We’ve all been there; that wonderful moment where our brand new smartphone is unveiled to us. We take it out of the box, switch it on and become transfixed at how quick it all seems to be. We can’t believe we lasted so long with our older model – that slow, unresponsive device we’ve had for around a year now. But the magic seems to die off once we get our hands on our new device.
Over time it too becomes slower, less responsive, the battery begins to die quicker and that magical feeling of “wow, this is awesome” slowly decreases. But rather than considering a brand new device, you should look at stopping the Android apps which are running in the background.
Taking Back Control
It’s time to take control over your apps once more. They have a tendency to sit lurking in the background, slowly draining your battery and consuming your RAM. But no more. We’re here to help you regain control. And it’s very easy to do so.
First of all, you’ll want to unlock “developer options” if this isn’t already available to you.
- Open your “Settings”
- Tap on “About Phone” or “About Device”
- Find the tab for “Build Number”
- Tap “Build Number” around seven times. This will unlock developer options for you.
Once you’ve done that, you’ll want to go back into “Settings” —> “Developer Options”.
Depending on your device you’ll want to find something that says “Processes” or “Running Services” or something similar. That will bring up a list of all of the apps and services which are running on your device, as well as the toll they are taking to your precious RAM. Now you might be thinking, ‘I’ll just go ahead and end all of these.’ That would be bad and we highly recommend you don’t.
Certain processes are required for your device to remain operational and if go and end them, it can cause problems. As a general rule of thumb, if the process has Google in the title, leave it well enough alone.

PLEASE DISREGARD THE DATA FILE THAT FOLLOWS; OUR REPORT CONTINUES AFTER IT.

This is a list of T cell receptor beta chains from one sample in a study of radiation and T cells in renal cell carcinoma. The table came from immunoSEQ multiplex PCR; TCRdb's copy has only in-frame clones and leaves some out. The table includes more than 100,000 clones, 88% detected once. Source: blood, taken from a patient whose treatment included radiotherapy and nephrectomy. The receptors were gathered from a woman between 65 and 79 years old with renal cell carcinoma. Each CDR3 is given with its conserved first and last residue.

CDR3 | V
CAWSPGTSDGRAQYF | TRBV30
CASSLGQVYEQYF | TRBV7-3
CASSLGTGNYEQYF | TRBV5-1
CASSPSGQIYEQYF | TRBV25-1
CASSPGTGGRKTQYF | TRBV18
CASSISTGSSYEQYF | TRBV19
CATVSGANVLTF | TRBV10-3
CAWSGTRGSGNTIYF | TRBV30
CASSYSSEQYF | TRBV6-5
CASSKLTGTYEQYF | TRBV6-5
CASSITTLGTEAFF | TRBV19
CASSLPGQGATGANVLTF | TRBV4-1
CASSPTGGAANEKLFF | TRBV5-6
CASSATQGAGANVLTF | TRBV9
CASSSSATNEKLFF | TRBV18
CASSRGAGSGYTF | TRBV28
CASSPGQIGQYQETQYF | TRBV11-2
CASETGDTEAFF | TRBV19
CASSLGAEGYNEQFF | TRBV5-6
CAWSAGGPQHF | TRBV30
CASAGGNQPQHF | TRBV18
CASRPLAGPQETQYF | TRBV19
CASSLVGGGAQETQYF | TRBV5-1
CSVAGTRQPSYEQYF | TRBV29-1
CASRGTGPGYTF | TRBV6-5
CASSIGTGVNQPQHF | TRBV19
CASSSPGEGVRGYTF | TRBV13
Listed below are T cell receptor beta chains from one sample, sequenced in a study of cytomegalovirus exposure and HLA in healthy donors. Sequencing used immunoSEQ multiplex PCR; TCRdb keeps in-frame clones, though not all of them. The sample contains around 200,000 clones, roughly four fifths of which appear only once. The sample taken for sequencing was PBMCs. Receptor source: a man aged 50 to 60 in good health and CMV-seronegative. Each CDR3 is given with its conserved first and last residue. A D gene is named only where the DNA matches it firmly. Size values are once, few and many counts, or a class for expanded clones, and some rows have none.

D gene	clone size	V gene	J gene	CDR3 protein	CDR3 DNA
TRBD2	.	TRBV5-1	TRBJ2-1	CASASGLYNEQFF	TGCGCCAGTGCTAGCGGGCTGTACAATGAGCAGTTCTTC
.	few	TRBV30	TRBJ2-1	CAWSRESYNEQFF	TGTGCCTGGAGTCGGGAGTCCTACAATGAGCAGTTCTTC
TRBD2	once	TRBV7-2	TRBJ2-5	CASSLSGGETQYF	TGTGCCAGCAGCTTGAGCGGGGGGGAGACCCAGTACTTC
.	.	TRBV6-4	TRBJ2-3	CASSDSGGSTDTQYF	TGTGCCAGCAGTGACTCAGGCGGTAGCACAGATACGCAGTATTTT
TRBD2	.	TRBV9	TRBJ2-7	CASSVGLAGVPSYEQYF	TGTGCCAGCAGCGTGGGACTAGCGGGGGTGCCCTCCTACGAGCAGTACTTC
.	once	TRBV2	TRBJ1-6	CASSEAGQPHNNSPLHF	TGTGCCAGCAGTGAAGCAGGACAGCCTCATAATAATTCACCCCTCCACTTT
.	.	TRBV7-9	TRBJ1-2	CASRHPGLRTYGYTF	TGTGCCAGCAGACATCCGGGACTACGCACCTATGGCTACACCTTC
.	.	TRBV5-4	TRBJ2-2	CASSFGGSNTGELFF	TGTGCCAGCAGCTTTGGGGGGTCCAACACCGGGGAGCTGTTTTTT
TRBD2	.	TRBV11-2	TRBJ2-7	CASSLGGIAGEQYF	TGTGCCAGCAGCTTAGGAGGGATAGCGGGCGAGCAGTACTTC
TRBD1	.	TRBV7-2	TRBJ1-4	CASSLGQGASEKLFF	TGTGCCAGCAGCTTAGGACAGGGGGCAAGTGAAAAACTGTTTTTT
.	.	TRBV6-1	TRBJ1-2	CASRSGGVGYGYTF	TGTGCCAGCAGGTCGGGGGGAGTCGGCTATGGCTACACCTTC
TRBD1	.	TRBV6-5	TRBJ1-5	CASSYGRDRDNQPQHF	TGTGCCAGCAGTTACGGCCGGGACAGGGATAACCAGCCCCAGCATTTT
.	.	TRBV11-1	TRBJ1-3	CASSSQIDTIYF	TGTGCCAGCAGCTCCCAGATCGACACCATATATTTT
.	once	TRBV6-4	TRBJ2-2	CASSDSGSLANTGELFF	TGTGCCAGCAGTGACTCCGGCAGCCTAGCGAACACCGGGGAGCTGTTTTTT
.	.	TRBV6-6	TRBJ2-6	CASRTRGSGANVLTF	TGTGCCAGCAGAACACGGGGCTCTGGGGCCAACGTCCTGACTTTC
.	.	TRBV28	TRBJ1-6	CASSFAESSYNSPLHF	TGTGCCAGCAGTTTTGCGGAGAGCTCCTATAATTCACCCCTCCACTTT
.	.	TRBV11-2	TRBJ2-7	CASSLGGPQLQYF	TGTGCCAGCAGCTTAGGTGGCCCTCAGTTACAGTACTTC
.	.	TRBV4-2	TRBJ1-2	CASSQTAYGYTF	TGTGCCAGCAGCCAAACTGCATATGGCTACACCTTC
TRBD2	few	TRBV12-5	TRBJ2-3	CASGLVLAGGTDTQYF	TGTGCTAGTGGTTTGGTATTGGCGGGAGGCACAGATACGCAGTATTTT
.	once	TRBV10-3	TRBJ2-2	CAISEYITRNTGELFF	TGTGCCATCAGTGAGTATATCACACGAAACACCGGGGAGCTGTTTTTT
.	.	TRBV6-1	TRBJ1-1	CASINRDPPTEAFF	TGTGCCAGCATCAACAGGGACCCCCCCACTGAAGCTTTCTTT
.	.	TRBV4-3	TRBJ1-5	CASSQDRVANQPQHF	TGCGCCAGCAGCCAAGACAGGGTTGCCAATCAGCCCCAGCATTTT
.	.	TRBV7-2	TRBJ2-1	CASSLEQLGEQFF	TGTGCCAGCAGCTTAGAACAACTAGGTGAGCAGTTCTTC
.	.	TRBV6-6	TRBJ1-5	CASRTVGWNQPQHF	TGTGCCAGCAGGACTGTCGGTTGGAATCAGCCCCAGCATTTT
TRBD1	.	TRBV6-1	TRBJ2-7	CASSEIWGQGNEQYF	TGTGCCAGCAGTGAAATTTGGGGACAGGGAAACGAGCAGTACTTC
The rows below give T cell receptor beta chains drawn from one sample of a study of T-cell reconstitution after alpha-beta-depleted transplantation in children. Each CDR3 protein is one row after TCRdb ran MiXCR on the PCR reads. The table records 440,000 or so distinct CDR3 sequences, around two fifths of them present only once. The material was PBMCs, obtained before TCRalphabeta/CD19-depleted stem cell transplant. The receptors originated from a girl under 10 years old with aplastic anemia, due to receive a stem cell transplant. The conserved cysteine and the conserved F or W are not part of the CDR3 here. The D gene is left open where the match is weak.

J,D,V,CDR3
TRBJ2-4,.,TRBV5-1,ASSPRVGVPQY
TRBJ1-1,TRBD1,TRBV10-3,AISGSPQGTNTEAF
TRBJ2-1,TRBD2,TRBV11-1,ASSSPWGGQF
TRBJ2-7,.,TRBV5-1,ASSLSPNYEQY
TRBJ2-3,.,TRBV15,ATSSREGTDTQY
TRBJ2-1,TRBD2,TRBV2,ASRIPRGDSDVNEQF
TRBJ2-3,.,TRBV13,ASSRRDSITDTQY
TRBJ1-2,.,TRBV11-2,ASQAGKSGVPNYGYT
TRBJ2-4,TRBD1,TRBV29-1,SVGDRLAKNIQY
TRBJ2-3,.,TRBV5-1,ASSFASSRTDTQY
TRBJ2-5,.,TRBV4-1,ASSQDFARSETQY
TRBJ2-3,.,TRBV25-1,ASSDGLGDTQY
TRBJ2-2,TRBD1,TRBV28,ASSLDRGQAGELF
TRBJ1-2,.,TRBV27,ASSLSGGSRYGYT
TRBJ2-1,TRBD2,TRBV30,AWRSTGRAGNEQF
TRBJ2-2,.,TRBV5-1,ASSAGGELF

Knowing What To End
So what can you stop without the fear that you’ll be ruining your Android? Pretty much anything else – to an extent. You’ll no doubt have a string of social apps in there, such as Facebook, WhatsApp or Instagram. These can be ended without any worries to how your device performs. Next look for things like e-mail clients, music players, perhaps certain games have launched themselves in the background, waiting to bother you with push notifications.
Once you’ve ended those you’ll likely experience a fresher, more responsive Android in your palm. Of course as you use it, it will get bogged down again with apps like this which you can end. As technology improves and advances, we’re getting smartphones which have better battery life, that can automatically prevent major RAM depletion from apps and that are smart enough to try and maintain the performance of the device.
If you have a relatively old Android (we all know someone with a device from 2010) then it might be worth looking at investing in a new model – you’ll be amazed at how different things will feel.
Using Apps To Kill Tasks Automatically
Some people recommend that you use an app which is designed to improve your battery life and automatically end tasks which aren’t necessary. Other’s believe this will only make things worse. The trouble is that if you have an app automatically ending an app, that app will likely restart itself – which will cause it to be ended. This cycle will repeat and in actual fact will deplete your battery much, much quicker than if you hadn’t tried to do anything in the first place.
Rooted devices also have a lot more freedom in regards to ending processes and utilizing the tools at their disposal, however as we wouldn’t recommend you to root your Android, the above method will work absolute wonders for you just by itself.